On the morning of May 30 I got one of those calls you never want to get. The nursing facility where my dad was doing physical therapy called me at 6:15 AM and left me a message because I had Do Not Disturbed enabled. I noticed the message shortly after 6:30 when my alarm went off. The message was from the head nurse asking for me to call them as soon as I could. This was a tip off that something was Not Good. While listening to the message, my phone rang again. This time, it was the Director of Nursing. Super. Not. Good. He was calling me to inform me that my father had died about 30 minutes ago. He told me that the funeral home would be coming to get him and he’d be there when I was ready. I hung up the phone and went to tell Maggie.
At this point, I was a weird state. There was some shock, there always is when someone dies. But there was also a little bit of “I was expecting this”. Between February 11th and the day he died, my dad had been home in his apartment a total of 8 days. The rest of the time had been spent switching between the hospital and a couple of different nursing facilities. He had been in poor health for a couple of years. Of course, I didn’t quite think it was Death’s Door levels of poor health, but it wasn’t the best. In the end, it appears he died of cardiac arrest.
The next few days were a blur of taking care of a lot of things. I had a lot of support from so many family and friends. Some of which I can never truly repay.
I’ve taken a long time to write this post because I wanted to give myself some time to get away from the immediacy and shock and to really think about my dad and what I wanted to say about him.
He was my hero growing up. He knew how to take care of everything and make everything better. He had to take this role by himself because my mom died when I was 6. This combined with his work schedule, meant I stayed with either my grandmother (his mom) or my great-aunt and uncle a lot. I saw my dad mostly just before bed and on the weekends. And I remember cherishing every moment.
He gave me my love of soccer (and sports in general). He coached my under-5 soccer team called the Cookie Monsters. We had so much fun even though we lost every game and never scored a goal. He made sure I stuck with it and later I was on some pretty great teams with him cheering us along on the sideline.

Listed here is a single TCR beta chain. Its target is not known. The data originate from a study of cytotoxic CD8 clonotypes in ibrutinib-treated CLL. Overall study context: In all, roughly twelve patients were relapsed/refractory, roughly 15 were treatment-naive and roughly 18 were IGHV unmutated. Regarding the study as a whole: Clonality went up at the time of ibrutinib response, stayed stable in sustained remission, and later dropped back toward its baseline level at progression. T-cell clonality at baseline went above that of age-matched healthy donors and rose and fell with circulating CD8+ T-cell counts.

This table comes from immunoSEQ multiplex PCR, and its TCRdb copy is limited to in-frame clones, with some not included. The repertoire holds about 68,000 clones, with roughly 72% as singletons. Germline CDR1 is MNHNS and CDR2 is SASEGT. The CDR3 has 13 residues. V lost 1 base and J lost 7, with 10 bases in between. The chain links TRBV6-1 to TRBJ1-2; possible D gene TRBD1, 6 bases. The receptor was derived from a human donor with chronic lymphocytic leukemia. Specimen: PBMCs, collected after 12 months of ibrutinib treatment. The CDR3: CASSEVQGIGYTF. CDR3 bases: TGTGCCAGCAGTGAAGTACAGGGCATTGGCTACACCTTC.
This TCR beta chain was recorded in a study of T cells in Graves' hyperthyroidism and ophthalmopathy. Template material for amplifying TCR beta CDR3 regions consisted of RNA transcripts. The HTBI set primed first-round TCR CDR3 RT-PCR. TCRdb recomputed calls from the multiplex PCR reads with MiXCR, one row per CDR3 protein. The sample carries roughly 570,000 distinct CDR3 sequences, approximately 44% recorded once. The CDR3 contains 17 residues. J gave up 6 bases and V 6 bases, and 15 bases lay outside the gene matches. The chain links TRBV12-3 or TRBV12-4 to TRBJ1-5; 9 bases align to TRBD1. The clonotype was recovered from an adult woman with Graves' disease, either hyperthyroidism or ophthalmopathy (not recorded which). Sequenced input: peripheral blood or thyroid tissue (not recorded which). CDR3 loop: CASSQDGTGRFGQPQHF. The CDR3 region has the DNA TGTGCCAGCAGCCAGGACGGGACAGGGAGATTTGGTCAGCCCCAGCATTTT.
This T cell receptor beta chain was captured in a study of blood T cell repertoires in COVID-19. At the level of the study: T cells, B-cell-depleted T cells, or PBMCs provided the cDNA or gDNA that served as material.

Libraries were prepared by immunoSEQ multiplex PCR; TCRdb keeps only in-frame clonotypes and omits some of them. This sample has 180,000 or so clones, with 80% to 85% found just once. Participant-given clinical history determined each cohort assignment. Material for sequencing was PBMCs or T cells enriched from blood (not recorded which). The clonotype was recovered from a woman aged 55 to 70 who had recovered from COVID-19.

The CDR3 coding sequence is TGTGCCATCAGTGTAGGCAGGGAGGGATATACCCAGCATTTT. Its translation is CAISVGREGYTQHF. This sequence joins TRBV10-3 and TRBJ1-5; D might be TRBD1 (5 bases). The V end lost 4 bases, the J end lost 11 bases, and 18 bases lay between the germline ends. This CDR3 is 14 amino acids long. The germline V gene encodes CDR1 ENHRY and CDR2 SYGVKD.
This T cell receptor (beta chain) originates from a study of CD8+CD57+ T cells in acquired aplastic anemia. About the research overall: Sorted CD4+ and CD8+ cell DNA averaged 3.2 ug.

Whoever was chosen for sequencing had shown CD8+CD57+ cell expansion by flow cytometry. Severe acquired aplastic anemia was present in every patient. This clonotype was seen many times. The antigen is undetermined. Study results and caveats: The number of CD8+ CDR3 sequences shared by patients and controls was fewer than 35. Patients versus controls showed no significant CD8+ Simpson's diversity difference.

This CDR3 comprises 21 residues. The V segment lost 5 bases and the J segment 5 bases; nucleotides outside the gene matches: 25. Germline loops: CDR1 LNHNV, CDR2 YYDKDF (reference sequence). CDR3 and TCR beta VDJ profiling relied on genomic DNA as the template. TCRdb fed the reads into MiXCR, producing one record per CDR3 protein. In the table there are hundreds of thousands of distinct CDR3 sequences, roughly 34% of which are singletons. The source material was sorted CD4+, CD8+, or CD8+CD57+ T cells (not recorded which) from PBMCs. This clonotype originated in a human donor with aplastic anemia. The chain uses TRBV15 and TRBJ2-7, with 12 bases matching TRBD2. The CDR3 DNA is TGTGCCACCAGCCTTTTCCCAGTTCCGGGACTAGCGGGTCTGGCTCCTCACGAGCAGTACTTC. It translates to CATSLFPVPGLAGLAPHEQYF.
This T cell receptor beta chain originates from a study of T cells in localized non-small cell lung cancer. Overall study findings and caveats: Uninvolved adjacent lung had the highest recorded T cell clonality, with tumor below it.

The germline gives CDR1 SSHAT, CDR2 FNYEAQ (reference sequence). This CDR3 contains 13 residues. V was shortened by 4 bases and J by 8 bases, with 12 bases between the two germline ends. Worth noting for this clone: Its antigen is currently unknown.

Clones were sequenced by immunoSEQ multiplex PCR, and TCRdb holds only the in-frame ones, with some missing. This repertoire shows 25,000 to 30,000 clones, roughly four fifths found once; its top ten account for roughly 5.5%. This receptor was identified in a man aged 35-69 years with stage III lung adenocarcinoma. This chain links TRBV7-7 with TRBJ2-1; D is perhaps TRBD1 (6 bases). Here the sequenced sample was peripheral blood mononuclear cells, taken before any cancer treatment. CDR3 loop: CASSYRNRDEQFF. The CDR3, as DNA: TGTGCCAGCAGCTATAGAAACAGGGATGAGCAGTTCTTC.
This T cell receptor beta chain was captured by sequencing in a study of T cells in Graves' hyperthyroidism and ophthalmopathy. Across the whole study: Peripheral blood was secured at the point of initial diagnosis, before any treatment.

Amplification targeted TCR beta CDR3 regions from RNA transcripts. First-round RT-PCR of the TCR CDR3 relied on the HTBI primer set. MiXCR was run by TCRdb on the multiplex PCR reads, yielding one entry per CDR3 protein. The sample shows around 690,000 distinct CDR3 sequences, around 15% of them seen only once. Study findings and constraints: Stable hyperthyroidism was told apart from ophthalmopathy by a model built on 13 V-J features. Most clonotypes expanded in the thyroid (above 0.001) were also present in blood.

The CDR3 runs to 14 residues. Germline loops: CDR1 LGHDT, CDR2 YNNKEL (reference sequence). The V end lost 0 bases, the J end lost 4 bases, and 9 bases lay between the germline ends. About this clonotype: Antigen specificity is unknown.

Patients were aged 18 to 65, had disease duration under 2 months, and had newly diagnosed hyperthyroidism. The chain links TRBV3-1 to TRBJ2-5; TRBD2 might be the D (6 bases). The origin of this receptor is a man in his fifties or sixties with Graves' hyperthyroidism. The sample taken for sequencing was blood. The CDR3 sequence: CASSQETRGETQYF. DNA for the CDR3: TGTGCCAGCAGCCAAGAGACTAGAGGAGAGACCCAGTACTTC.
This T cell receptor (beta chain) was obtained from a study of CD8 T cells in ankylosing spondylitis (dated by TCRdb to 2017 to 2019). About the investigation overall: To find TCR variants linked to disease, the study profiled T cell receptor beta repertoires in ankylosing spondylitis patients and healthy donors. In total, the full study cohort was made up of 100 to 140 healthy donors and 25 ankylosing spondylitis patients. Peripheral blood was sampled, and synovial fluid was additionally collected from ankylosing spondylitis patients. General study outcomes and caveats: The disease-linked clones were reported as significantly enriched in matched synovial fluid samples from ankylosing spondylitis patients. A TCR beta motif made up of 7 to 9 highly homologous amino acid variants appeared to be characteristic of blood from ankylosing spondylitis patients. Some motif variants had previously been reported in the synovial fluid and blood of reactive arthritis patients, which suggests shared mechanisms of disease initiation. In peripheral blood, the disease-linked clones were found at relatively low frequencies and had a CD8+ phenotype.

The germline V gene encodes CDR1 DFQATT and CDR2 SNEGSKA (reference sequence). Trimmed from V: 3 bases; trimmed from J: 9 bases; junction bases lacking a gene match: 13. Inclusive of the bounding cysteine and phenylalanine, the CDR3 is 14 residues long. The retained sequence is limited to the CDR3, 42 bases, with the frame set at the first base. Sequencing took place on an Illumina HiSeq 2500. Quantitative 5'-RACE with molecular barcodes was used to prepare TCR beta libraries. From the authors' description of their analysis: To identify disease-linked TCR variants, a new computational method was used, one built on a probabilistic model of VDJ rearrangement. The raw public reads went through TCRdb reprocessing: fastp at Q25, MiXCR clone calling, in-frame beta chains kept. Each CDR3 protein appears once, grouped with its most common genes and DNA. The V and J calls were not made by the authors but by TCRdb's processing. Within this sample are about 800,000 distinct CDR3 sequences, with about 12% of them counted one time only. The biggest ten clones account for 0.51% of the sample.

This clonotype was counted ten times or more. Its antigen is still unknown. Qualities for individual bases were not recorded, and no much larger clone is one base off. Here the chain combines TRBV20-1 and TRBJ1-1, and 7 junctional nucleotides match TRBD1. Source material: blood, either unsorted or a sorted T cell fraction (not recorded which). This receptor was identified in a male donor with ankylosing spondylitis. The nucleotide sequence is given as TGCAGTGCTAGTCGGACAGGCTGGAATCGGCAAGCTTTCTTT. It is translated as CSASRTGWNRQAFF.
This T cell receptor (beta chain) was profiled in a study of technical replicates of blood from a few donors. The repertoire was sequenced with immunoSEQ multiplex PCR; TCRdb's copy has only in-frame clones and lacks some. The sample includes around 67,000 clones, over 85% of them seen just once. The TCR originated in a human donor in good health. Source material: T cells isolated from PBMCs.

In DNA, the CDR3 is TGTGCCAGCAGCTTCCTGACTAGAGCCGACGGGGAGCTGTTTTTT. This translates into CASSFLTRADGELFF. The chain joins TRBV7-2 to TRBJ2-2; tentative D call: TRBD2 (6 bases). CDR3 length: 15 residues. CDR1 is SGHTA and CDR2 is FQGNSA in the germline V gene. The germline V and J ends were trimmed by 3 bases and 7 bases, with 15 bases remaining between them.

He was a member of the Elks Lodge and the Sons of AMVETS. He was elected the Sons of AMVETS National Commander for 1998-1999. I was lucky enough to be there for his election and swearing in ceremony. He broke down and cried during his acceptance speech saying it was the second proudest moment in his life next to my birth. That brought me to tears.
In the last few years, something that brought him great joy was getting to see and talk to my kids. He was their “Pa Jim”. He wasn’t very mobile in the final years of his life, but he really loved having his grandkids running around him and telling them stories.
My dad and I didn’t always see eye-to-eye and we frustrated each other a lot. But looking back, I just know he was trying to point me in what he thought was the best direction. Of course, this is something I’m now experiencing with my kids.
His final months weren’t the best, and some days were downright awful, but I’m glad I got to spend as much time as I could with him. I worked many days at his bedside and we talked sports, daytime TV, and local happenings.
But after nearly 30 years, he joins my mom in the cemetery. I hope they both have found peace. I miss them a lot.
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